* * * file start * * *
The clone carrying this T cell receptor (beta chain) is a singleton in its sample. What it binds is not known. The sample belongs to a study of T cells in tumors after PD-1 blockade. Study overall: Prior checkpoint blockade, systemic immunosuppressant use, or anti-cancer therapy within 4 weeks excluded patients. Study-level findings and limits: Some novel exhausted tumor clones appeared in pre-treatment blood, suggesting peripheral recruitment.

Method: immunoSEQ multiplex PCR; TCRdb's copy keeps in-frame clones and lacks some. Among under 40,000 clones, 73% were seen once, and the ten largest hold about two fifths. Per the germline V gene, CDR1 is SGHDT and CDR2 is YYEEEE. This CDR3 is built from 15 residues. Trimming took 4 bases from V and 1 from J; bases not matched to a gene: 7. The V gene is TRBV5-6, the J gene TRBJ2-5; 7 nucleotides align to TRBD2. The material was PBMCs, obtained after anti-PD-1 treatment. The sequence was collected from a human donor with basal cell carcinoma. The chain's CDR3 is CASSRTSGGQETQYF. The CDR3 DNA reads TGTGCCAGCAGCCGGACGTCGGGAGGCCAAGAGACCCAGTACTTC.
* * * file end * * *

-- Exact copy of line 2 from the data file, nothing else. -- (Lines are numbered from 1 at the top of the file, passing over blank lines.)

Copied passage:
Method: immunoSEQ multiplex PCR; TCRdb's copy keeps in-frame clones and lacks some. Among under 40,000 clones, 73% were seen once, and the ten largest hold about two fifths. Per the germline V gene, CDR1 is SGHDT and CDR2 is YYEEEE. This CDR3 is built from 15 residues. Trimming took 4 bases from V and 1 from J; bases not matched to a gene: 7. The V gene is TRBV5-6, the J gene TRBJ2-5; 7 nucleotides align to TRBD2. The material was PBMCs, obtained after anti-PD-1 treatment. The sequence was collected from a human donor with basal cell carcinoma. The chain's CDR3 is CASSRTSGGQETQYF. The CDR3 DNA reads TGTGCCAGCAGCCGGACGTCGGGAGGCCAAGAGACCCAGTACTTC.